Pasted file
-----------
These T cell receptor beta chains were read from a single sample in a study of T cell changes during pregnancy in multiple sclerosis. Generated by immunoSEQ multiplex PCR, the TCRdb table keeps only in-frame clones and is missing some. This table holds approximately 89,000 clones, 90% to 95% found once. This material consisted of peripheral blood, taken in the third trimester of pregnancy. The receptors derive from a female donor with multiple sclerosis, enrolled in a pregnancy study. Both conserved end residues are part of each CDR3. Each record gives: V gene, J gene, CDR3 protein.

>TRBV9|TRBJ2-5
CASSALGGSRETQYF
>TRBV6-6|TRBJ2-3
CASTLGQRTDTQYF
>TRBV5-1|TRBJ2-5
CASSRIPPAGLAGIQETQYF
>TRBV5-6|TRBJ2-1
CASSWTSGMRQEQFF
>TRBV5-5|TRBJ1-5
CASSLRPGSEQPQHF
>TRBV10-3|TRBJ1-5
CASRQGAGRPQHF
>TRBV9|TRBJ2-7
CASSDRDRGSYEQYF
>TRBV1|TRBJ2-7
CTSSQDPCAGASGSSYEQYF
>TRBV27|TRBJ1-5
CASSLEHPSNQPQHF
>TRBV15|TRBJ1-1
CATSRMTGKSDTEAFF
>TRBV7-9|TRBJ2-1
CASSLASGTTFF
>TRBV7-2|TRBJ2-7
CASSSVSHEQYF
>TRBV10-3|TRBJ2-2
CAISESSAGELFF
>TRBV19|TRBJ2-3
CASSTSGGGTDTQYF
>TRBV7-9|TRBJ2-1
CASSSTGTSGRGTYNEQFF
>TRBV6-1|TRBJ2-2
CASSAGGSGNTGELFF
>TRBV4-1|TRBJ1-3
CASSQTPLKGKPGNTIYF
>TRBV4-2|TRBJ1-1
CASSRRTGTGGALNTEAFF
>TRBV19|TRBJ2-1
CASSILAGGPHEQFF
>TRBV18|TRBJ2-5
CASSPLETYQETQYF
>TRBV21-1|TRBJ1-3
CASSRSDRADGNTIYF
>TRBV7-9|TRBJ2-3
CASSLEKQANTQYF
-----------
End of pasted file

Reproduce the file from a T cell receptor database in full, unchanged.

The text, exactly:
These T cell receptor beta chains were read from a single sample in a study of T cell changes during pregnancy in multiple sclerosis. Generated by immunoSEQ multiplex PCR, the TCRdb table keeps only in-frame clones and is missing some. This table holds approximately 89,000 clones, 90% to 95% found once. This material consisted of peripheral blood, taken in the third trimester of pregnancy. The receptors derive from a female donor with multiple sclerosis, enrolled in a pregnancy study. Both conserved end residues are part of each CDR3. Each record gives: V gene, J gene, CDR3 protein.

>TRBV9|TRBJ2-5
CASSALGGSRETQYF
>TRBV6-6|TRBJ2-3
CASTLGQRTDTQYF
>TRBV5-1|TRBJ2-5
CASSRIPPAGLAGIQETQYF
>TRBV5-6|TRBJ2-1
CASSWTSGMRQEQFF
>TRBV5-5|TRBJ1-5
CASSLRPGSEQPQHF
>TRBV10-3|TRBJ1-5
CASRQGAGRPQHF
>TRBV9|TRBJ2-7
CASSDRDRGSYEQYF
>TRBV1|TRBJ2-7
CTSSQDPCAGASGSSYEQYF
>TRBV27|TRBJ1-5
CASSLEHPSNQPQHF
>TRBV15|TRBJ1-1
CATSRMTGKSDTEAFF
>TRBV7-9|TRBJ2-1
CASSLASGTTFF
>TRBV7-2|TRBJ2-7
CASSSVSHEQYF
>TRBV10-3|TRBJ2-2
CAISESSAGELFF
>TRBV19|TRBJ2-3
CASSTSGGGTDTQYF
>TRBV7-9|TRBJ2-1
CASSSTGTSGRGTYNEQFF
>TRBV6-1|TRBJ2-2
CASSAGGSGNTGELFF
>TRBV4-1|TRBJ1-3
CASSQTPLKGKPGNTIYF
>TRBV4-2|TRBJ1-1
CASSRRTGTGGALNTEAFF
>TRBV19|TRBJ2-1
CASSILAGGPHEQFF
>TRBV18|TRBJ2-5
CASSPLETYQETQYF
>TRBV21-1|TRBJ1-3
CASSRSDRADGNTIYF
>TRBV7-9|TRBJ2-3
CASSLEKQANTQYF